Les Parfums de Rosine La Cologne de Rosine ~ fragrance review

Les Parfums de Rosine La Cologne de Rosine

Today was one of those hot-hazy-and-humid summer days in New York when the air had a palpable, spongy weight, the subway stations could only be described as “infernal,” and every trash receptacle was emitting its own unique stench. As a consequence, everyone was sweaty and miserable, and everyone — including me — was in a bad mood. One of the small comforts of my day was a sample vial of La Cologne de Rosine, the latest release from Les Parfums de Rosine, which refreshed me at a moment when I couldn’t have tolerated my usual powdery or spicy-sweet floral fragrances.

La Cologne de Rosine is a rose-tinted interpretation of a traditional Eau de Cologne, with notes of bergamot, mandarin, rose, freesia, violet, white musk, cedar and amber. It was developed for Rosine by perfumer Nicolas Bonneville. If you’ve read Robin’s recent posts on “old school” and “new wave” summer colognes, you may be in the mood to break out your own favorite colognes, regardless of the weather…

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Acqua di Parma Rosa Nobile and Les Parfums de Rosine Ballerina No. 1 ~ perfume reviews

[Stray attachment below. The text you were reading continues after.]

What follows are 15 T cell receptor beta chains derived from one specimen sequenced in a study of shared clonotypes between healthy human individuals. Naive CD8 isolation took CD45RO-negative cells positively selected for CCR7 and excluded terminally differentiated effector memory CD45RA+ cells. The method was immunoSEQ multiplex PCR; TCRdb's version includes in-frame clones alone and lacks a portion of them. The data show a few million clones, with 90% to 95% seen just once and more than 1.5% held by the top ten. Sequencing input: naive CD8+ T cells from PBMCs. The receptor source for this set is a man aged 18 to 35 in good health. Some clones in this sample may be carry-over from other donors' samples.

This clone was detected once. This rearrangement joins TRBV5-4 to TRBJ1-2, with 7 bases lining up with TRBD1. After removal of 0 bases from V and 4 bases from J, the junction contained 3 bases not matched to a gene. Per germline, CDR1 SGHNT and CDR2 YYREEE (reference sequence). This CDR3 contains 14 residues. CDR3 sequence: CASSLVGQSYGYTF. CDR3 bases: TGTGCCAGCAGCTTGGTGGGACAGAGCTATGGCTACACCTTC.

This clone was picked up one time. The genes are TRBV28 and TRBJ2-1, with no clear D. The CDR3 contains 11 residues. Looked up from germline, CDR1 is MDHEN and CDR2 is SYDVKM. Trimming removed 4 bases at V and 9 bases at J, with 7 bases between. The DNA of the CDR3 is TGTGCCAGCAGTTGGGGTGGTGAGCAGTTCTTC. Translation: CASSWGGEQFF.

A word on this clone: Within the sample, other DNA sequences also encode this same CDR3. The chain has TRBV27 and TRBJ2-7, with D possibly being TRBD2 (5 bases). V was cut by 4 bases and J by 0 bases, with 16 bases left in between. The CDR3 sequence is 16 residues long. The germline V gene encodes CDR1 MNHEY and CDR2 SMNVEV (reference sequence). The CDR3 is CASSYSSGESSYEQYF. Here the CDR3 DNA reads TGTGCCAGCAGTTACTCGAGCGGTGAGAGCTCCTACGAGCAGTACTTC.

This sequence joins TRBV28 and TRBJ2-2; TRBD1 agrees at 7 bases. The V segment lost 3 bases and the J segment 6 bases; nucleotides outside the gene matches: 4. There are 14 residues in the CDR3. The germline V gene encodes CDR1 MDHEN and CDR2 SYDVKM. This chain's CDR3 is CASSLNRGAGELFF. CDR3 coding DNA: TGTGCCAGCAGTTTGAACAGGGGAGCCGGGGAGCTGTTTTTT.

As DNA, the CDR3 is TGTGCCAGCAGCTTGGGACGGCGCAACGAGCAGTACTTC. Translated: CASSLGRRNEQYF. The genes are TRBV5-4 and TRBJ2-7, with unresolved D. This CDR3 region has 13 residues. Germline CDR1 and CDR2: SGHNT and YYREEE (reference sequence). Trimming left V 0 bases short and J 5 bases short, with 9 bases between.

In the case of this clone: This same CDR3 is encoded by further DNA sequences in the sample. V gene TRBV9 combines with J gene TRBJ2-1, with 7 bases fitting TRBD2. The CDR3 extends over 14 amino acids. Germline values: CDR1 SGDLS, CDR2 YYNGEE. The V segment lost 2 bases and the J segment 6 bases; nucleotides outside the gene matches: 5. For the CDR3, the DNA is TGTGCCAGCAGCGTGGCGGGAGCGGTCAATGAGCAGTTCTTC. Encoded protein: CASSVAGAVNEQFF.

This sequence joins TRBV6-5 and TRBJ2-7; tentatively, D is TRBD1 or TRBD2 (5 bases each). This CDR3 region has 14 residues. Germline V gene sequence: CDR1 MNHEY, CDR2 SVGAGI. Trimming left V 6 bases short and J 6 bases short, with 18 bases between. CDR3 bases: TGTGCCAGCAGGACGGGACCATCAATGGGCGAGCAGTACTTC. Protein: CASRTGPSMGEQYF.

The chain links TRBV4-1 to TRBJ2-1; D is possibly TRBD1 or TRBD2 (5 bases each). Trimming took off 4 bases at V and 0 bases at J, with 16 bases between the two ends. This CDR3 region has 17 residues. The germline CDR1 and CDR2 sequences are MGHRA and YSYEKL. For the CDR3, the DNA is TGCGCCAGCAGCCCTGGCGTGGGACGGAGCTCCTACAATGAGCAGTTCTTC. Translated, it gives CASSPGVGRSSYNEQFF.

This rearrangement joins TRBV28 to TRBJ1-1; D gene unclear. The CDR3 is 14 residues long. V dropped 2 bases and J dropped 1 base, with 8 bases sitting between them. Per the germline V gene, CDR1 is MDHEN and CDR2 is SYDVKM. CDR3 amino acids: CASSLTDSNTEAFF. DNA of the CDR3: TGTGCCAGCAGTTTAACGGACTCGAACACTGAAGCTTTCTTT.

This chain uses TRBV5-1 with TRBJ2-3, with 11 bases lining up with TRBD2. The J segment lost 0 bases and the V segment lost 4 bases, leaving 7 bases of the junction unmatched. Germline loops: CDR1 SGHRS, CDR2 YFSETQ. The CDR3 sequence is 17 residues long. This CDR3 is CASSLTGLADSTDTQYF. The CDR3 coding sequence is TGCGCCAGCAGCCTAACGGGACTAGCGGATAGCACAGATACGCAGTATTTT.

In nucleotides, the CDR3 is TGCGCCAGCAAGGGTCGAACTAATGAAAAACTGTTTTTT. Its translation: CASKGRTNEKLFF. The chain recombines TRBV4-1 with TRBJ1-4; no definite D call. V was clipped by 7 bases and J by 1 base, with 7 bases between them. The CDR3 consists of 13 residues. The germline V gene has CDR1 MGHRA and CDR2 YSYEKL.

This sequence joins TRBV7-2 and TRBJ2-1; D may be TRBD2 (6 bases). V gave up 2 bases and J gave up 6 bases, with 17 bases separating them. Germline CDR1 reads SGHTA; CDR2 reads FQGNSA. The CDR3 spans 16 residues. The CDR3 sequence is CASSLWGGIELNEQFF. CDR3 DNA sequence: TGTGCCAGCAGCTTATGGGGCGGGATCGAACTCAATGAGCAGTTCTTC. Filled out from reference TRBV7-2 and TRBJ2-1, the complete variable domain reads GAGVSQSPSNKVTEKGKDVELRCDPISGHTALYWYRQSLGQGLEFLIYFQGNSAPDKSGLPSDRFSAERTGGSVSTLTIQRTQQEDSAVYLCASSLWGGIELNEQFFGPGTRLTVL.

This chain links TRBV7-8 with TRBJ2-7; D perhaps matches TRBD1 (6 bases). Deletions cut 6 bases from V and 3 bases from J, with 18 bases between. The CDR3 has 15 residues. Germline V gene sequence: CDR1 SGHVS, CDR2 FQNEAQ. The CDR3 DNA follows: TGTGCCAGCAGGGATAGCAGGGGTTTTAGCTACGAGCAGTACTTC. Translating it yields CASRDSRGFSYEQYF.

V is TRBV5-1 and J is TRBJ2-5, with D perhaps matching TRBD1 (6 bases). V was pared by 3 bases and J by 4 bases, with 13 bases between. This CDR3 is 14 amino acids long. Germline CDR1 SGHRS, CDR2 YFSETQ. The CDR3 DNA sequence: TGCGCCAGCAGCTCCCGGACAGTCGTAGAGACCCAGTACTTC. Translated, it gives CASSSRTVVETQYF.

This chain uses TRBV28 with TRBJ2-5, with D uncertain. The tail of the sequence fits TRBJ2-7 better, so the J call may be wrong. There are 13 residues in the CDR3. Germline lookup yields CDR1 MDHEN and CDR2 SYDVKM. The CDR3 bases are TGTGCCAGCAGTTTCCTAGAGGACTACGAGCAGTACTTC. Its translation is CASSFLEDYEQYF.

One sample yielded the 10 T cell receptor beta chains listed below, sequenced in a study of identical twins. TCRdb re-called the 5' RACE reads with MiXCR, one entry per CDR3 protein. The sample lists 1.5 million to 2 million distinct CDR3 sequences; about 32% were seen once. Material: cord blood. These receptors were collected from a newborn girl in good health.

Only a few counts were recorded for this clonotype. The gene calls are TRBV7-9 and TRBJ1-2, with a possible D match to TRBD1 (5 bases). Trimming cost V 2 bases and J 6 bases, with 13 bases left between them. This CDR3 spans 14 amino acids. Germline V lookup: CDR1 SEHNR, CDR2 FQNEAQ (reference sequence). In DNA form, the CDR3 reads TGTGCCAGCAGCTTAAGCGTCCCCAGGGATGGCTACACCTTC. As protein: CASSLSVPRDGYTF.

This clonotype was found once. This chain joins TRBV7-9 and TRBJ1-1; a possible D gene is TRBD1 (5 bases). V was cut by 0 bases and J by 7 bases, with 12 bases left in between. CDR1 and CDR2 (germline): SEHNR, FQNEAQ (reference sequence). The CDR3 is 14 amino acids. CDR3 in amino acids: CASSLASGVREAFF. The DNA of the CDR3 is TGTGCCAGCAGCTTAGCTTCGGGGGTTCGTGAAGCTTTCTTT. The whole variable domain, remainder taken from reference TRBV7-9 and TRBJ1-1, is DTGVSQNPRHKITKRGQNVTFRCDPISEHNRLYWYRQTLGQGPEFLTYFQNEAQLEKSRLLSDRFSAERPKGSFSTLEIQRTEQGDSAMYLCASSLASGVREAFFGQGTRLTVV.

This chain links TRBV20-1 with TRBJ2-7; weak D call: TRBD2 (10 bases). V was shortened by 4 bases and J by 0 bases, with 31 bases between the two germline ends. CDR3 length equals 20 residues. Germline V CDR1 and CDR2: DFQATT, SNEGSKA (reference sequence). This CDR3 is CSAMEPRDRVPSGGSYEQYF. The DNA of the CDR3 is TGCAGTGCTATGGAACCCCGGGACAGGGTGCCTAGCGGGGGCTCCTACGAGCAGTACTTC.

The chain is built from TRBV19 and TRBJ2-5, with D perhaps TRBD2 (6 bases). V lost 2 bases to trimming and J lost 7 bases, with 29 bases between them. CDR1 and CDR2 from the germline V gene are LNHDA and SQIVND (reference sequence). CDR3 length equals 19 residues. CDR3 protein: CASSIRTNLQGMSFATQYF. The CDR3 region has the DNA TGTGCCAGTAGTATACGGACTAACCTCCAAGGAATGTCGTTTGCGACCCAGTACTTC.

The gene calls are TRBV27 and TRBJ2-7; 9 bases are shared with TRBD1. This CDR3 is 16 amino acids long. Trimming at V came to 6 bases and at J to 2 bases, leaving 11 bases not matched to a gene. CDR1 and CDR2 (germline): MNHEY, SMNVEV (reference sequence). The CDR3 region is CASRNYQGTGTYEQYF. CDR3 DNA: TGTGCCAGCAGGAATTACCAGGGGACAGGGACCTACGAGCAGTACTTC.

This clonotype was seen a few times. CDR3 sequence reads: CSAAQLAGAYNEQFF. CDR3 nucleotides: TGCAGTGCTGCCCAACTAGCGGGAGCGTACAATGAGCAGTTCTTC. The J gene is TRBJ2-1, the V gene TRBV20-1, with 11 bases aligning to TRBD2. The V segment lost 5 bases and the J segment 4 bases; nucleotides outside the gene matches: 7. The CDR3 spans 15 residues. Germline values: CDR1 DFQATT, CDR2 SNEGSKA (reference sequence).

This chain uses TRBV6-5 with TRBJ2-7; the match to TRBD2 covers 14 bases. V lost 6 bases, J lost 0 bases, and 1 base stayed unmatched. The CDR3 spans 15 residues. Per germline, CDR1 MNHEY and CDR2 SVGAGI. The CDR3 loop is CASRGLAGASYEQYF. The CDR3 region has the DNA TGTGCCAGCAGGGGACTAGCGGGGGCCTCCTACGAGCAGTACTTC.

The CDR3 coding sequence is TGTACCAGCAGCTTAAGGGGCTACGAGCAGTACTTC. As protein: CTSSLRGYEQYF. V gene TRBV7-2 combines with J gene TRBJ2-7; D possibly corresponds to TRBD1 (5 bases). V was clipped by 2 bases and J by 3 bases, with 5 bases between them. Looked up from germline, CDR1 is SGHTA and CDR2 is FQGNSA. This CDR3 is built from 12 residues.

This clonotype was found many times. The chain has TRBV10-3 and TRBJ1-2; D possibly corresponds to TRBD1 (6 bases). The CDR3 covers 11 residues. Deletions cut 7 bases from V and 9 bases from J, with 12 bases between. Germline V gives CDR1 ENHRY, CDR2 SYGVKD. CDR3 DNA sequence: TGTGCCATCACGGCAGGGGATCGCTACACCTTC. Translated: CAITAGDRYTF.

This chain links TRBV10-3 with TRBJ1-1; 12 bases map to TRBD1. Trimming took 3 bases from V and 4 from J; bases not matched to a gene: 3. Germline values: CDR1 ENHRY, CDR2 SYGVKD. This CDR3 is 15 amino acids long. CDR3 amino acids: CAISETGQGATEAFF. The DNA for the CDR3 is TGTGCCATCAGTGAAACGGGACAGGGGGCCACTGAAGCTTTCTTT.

Pink rose

My last review of a rose-centered fragrance was posted way back in June, if you can believe it or not. (It was a review of Maria Candida Gentile’s Cinabre, which would actually make an excellent fall fragrance.) What’s become of me? To remedy this situation, here’s a double review of two newish rose fragrances from brands that have been around for a while.

The Italian house Acqua di Parma has just released Rosa Nobile, “a tribute to the ‘Queen of flowers'” that includes top notes of Sicilian mandarin, Calabrian bergamot and pepper; peony, violet, lily of the valley and Centifolia rose in the heart; and base notes of cedarwood, ambergris and musk. The Acqua di Parma website features an entire page focusing on Rosa Nobile’s story. It mentions Rosa Nobile’s “brand new and modern personality,” because — of course — the consumer must be assured that there’s nothing dowdy about roses…

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